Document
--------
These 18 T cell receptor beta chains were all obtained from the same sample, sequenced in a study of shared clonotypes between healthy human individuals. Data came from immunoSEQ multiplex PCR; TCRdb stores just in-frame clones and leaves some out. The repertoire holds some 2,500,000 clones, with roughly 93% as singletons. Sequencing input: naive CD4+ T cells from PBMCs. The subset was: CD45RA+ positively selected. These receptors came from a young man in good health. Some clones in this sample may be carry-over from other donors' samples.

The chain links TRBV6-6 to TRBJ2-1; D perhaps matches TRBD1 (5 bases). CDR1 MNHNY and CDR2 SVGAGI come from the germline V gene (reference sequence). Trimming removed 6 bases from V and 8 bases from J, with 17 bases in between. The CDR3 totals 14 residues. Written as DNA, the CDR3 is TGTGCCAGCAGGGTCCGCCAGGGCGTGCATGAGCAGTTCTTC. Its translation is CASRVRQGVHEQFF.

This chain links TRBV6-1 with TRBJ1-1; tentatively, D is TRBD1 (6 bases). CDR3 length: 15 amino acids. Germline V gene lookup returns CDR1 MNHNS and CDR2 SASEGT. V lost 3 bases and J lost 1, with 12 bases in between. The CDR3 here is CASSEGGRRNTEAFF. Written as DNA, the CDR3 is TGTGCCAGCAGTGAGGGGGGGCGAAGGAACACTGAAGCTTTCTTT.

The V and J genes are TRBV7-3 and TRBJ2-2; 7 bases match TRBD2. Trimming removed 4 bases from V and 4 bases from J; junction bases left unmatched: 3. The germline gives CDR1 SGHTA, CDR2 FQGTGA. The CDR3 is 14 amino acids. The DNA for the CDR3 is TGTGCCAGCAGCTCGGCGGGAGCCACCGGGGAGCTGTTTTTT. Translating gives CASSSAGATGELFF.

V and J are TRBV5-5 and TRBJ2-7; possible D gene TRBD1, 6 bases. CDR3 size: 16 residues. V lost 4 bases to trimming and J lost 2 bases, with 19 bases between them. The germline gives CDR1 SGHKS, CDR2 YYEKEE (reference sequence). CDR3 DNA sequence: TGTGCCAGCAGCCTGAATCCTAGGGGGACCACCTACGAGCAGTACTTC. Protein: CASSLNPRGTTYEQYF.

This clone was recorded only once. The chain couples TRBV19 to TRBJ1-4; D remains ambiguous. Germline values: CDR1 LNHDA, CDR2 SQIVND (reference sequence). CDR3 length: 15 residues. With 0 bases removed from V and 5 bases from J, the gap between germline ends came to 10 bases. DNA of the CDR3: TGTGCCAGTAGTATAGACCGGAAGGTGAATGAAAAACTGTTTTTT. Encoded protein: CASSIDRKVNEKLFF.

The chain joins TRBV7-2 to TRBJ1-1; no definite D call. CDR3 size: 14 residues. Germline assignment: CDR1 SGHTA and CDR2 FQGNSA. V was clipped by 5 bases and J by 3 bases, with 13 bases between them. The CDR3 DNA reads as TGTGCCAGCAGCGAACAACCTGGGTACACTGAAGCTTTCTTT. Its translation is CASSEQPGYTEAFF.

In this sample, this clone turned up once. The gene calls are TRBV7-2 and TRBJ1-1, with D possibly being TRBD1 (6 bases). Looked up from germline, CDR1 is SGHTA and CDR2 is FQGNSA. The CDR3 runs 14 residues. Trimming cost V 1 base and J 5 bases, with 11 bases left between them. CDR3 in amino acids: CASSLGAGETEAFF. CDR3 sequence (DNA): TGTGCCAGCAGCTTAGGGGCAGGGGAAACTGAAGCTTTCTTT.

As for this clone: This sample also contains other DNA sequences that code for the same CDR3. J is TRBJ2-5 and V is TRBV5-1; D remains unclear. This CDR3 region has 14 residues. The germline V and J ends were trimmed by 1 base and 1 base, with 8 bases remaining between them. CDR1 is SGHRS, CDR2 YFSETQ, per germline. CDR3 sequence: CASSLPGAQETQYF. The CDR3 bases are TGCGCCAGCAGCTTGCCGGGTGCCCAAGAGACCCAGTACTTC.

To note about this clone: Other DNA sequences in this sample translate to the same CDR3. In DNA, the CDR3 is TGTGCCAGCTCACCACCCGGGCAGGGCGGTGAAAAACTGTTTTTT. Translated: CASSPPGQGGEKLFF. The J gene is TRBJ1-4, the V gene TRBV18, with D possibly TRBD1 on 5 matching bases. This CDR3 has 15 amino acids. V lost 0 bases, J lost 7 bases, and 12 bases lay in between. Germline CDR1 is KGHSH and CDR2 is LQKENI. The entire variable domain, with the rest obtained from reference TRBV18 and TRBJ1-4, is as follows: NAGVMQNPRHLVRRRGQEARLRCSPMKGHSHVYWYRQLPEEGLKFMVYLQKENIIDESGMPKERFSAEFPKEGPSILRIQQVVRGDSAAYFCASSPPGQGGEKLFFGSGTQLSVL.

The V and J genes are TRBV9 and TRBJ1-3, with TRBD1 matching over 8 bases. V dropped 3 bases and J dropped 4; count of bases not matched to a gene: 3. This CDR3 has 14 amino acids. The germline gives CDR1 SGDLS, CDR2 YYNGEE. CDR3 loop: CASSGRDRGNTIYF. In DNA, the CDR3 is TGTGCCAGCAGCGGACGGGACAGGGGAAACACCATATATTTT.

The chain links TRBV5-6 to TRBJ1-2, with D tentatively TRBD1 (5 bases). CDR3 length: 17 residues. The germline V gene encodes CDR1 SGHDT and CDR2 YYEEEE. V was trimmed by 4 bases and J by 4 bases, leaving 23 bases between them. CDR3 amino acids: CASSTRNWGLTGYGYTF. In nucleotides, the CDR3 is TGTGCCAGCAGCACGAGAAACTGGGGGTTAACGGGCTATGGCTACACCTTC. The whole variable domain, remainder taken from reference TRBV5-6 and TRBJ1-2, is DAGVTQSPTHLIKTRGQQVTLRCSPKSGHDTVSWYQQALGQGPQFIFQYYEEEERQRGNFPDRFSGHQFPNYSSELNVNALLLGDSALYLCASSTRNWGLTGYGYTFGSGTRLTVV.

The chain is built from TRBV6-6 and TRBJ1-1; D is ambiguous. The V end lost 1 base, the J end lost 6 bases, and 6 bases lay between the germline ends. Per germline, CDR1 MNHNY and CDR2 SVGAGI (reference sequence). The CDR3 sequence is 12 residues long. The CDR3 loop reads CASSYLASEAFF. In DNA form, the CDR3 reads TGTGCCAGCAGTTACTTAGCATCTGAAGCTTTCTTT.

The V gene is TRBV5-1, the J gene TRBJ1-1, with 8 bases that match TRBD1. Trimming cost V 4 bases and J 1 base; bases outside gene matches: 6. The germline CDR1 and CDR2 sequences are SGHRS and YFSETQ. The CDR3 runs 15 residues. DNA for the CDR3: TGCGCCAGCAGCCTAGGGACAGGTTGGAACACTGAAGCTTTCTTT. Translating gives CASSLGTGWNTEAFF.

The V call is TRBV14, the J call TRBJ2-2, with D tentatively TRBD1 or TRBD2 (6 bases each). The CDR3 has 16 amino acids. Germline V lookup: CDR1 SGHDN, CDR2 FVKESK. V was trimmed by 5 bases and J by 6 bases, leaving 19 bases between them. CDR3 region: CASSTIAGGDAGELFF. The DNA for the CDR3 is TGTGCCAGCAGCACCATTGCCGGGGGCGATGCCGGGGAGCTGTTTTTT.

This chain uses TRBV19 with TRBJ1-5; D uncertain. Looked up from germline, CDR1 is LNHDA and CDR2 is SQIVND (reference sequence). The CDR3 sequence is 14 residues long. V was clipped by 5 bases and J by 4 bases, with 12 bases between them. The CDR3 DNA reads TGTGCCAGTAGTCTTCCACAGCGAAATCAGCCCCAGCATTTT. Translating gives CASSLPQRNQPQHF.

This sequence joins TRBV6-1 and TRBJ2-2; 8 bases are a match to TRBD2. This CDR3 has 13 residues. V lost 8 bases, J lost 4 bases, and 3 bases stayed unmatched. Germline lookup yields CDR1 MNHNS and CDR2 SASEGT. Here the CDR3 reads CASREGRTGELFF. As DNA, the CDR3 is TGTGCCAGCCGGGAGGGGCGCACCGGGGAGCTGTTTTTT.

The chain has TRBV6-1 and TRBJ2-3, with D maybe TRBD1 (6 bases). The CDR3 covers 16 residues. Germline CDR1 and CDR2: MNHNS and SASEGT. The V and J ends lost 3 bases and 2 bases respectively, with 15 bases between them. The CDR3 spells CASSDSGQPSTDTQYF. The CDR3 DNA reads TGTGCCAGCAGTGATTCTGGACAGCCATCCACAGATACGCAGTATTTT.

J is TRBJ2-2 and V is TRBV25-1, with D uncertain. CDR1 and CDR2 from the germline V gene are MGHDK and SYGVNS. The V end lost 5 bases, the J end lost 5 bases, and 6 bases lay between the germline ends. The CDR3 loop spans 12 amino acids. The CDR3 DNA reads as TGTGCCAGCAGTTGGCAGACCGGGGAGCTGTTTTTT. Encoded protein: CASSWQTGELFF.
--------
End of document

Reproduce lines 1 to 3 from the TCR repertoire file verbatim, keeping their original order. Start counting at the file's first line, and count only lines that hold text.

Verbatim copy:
These 18 T cell receptor beta chains were all obtained from the same sample, sequenced in a study of shared clonotypes between healthy human individuals. Data came from immunoSEQ multiplex PCR; TCRdb stores just in-frame clones and leaves some out. The repertoire holds some 2,500,000 clones, with roughly 93% as singletons. Sequencing input: naive CD4+ T cells from PBMCs. The subset was: CD45RA+ positively selected. These receptors came from a young man in good health. Some clones in this sample may be carry-over from other donors' samples.

The chain links TRBV6-6 to TRBJ2-1; D perhaps matches TRBD1 (5 bases). CDR1 MNHNY and CDR2 SVGAGI come from the germline V gene (reference sequence). Trimming removed 6 bases from V and 8 bases from J, with 17 bases in between. The CDR3 totals 14 residues. Written as DNA, the CDR3 is TGTGCCAGCAGGGTCCGCCAGGGCGTGCATGAGCAGTTCTTC. Its translation is CASRVRQGVHEQFF.

This chain links TRBV6-1 with TRBJ1-1; tentatively, D is TRBD1 (6 bases). CDR3 length: 15 amino acids. Germline V gene lookup returns CDR1 MNHNS and CDR2 SASEGT. V lost 3 bases and J lost 1, with 12 bases in between. The CDR3 here is CASSEGGRRNTEAFF. Written as DNA, the CDR3 is TGTGCCAGCAGTGAGGGGGGGCGAAGGAACACTGAAGCTTTCTTT.